Giveaways also have found their way into the world of eBooks, where readers often face the issue of deciding between the digital or print version of a book. "Bundling" a free electronic copy of the book with the physical book provides readers with an added incentive to purchase a hard-copy, and may be a clever business tactic for struggling brick-and-mortar bookstores. Offering just one chapter as an eBook giveaway is another option. This type of promotion can assist authors in building a list of customers. To download the chapter, a reader would have to opt-in for the freebie. This strategy works for publishers as well, as a way to establish a database of interested consumers.
Developing a mutual dialogue between writer and reader has never been more important, and book giveaways cannot be overlooked as a way to facilitate that relationship.
7 Places to List Your Free eBook
eBooks are a great way to gain exposure and increase download rankings. Whether your free eBook serves as a leader into a series to capture readers or a promotional marketing tool to gain exposure, eBook giveaways are an excellent marketing and publicity tool.
There are many sites that allow authors to submit their free eBook for no cost. Pixel of Ink
does not guarantee that your book will be listed, but the site brings great exposure to authors. Rainy's Book Realm
offers a category where authors can share their free eBook. Both of these sites require no uploading so they can be linked straight to Amazon or another site.
If your goal is simply to hook readers and not to generate download rankings, then there are several great sites that do require uploading. Smashwords
is a great site to sell books on or you can also choose to give them away. Other sites are Scribd
, Many Books
, Free Ebooks
, and PDF-Geni
image via missnowmrs.com
A story of mine is in contention for a prize, and you can read and comment on it here. I won't comment on it here myself, other than to say it's written in a style in which the reader is "eavesdropping" on a conversation, and certain things must be inferred. It should be fun to figure these things out.
I hope you like it, and please leave comments – they may nudge the judges.
- Even with writing from staples of the journalistic essay – sex, romance, humor, and, of course, NYC – Ephron found ways to freshen up those old subjects and make them contemporary.
- In the 60s, during a protracted newspaper strike, she and others began their own newspaper, where Ephron continued to hone the humor that paid such dividends for her later in Hollywood.
- She didn't just write for a paycheck, either; she used her journalism career to develop a unique voice and style, and a feminist pose, these eventually making her as much a part of the New Journalism as Tom Wolfe, Joan Didion, Hunter S. Thompson, and Norman Mailer.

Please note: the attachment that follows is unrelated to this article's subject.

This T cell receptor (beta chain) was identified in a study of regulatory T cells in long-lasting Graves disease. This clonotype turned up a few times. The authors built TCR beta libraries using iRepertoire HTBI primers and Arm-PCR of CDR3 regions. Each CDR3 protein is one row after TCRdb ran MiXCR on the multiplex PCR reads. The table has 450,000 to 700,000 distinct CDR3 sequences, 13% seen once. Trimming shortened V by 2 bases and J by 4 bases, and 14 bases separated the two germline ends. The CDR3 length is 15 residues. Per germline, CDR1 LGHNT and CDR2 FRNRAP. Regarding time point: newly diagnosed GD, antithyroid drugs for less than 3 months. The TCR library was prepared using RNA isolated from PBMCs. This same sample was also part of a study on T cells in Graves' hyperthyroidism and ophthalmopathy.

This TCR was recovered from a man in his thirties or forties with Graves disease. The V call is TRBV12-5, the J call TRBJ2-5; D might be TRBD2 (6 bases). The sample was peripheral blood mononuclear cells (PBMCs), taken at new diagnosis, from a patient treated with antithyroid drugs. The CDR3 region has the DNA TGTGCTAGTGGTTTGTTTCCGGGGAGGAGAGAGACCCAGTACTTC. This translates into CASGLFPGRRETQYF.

image via photos.lucywho.com
There, writer, you see? She had a habit of doing the lemons-to-lemonade thing, forever vaulting over the ho-hums of her writing life, the seeming drudgery and obstacles that will always send wannabe writers back to selling widgets. Have faith in your writing goals, forever develop your writing toward those goals through whatever writing opportunities you have, and run toward even that tiny speck of daylight you see ahead. I think this is what Ephron would tell you, if you had but asked – what she can still teach you, simply by tracking her fabled career.
It's hard to say why e-book sales are taking off in Europe. Part of the reason may be their relatively inexpensive cost on a cash-strapped continent. And…sad to say…Europe seems to be ahead of the U.S. in the use of most things technological – even when these tech things are invented in the U.S.
By Jeremy Greenfield, Editorial Director, Digital Book World, @JDGsaid
For some time now, I've maintained exactly what this article indicates about both Amazon reviews and those by the pros. To get an accurate take on a book from Amazon's reviews, trash over half of the near-perfect reviews and all the totally bad reviews, and you'll come up with a pretty good assessment of a book's worth. Wisdom of the crows, and all that.
image via authorspromotingauthors.blogspot.com
TechCrunch reports on a new study from the Harvard Business Review that suggests that Amazon reader reviews of books are, on average, at least as good as those of professional book critics. The professionals, the report suggests, may not always have incentive to be completely objective, tending to give better reviews to authors who have written for the same publication, and giving worse reviews to novice than established authors.